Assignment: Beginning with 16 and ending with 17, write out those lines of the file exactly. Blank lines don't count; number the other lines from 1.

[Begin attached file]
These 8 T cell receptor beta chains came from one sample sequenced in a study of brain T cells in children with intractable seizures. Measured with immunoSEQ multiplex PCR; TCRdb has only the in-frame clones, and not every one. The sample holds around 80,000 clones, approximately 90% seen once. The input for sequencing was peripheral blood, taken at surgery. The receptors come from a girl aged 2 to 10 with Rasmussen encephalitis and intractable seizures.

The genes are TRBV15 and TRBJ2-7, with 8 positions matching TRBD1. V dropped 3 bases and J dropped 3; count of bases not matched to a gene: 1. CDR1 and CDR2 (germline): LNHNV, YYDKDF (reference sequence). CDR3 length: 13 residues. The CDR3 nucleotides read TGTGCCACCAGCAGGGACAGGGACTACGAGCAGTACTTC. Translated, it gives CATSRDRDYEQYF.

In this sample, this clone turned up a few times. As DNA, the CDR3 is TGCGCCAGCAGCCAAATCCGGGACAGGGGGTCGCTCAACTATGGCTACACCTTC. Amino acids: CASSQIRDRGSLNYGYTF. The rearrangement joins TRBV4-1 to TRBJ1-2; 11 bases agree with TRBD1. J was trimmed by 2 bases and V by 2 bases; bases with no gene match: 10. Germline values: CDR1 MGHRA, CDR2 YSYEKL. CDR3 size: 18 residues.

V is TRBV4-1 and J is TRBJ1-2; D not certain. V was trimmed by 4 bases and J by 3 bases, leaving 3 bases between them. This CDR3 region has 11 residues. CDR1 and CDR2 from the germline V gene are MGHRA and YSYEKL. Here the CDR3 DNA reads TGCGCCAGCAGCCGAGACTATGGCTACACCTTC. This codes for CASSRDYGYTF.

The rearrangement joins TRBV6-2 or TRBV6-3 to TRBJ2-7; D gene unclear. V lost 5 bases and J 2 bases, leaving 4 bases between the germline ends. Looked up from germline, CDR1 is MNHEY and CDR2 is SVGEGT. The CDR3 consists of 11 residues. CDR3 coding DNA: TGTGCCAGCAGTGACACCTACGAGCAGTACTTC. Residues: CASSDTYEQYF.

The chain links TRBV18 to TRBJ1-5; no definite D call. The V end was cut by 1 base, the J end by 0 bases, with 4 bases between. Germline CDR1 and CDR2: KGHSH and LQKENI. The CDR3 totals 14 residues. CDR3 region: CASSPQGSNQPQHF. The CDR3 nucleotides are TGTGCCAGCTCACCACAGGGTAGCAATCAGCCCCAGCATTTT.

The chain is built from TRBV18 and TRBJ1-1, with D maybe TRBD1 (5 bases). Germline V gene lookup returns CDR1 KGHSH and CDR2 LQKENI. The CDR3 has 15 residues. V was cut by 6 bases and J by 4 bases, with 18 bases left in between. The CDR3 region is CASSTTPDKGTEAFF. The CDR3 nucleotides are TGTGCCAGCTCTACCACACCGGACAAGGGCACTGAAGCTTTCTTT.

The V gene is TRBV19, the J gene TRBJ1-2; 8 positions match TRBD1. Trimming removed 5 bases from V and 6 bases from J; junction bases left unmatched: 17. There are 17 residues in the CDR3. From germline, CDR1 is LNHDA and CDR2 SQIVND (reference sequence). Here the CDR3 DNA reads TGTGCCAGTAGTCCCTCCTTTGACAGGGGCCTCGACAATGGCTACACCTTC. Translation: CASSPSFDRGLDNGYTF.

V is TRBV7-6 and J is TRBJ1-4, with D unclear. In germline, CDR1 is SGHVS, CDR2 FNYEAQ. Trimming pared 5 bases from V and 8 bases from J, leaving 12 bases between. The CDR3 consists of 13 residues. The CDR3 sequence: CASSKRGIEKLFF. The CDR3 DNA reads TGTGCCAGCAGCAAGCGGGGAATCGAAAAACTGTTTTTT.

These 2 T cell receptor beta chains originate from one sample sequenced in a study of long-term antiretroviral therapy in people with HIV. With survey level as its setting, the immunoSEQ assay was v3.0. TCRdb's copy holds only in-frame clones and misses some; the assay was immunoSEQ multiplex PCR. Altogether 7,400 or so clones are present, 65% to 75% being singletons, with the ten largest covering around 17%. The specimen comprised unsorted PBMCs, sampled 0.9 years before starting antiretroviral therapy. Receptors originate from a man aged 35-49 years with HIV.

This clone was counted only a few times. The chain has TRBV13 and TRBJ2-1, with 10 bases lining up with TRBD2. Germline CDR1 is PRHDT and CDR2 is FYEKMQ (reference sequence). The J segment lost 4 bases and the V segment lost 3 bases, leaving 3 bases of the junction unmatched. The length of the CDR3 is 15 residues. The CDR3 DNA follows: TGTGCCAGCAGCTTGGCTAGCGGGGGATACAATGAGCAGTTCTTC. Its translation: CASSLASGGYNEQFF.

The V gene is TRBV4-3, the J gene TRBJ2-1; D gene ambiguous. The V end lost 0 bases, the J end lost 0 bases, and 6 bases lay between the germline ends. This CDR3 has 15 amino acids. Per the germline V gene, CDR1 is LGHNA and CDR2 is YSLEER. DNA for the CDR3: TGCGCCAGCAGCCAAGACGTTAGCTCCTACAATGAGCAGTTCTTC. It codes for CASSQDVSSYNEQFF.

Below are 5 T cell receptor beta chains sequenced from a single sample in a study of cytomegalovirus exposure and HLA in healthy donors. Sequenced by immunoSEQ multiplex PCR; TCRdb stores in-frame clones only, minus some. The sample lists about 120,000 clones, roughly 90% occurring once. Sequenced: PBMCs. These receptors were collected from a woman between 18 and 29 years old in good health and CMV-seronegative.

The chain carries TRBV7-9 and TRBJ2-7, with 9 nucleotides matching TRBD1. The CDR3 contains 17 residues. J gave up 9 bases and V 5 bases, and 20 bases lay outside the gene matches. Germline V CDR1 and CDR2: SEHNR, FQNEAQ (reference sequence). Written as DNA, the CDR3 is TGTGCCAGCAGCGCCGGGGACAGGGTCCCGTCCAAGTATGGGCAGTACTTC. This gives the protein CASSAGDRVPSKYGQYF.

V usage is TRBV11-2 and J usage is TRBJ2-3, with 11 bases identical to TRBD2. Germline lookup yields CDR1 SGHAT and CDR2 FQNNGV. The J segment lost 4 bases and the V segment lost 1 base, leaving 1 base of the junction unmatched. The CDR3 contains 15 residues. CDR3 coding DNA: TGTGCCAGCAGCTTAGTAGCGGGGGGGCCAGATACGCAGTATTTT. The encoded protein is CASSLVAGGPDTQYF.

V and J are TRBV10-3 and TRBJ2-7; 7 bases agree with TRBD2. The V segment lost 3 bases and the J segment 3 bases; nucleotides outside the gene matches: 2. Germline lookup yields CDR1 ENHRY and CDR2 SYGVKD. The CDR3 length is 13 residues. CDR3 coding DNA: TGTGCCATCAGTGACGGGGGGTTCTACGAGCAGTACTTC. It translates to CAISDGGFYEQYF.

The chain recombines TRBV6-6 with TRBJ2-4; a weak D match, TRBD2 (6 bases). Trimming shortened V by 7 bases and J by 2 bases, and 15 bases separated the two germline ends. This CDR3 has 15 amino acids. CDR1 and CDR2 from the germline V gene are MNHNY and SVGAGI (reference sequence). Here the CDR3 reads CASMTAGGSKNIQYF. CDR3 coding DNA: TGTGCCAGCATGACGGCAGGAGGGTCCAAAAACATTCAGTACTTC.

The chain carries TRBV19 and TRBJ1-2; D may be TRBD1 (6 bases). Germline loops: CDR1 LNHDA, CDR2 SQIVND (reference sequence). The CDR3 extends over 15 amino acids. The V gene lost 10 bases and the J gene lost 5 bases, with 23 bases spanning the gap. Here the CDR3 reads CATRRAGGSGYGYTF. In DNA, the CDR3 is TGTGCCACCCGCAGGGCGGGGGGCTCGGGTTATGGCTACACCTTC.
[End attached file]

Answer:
V and J are TRBV10-3 and TRBJ2-7; 7 bases agree with TRBD2. The V segment lost 3 bases and the J segment 3 bases; nucleotides outside the gene matches: 2. Germline lookup yields CDR1 ENHRY and CDR2 SYGVKD. The CDR3 length is 13 residues. CDR3 coding DNA: TGTGCCATCAGTGACGGGGGGTTCTACGAGCAGTACTTC. It translates to CAISDGGFYEQYF.

The chain recombines TRBV6-6 with TRBJ2-4; a weak D match, TRBD2 (6 bases). Trimming shortened V by 7 bases and J by 2 bases, and 15 bases separated the two germline ends. This CDR3 has 15 amino acids. CDR1 and CDR2 from the germline V gene are MNHNY and SVGAGI (reference sequence). Here the CDR3 reads CASMTAGGSKNIQYF. CDR3 coding DNA: TGTGCCAGCATGACGGCAGGAGGGTCCAAAAACATTCAGTACTTC.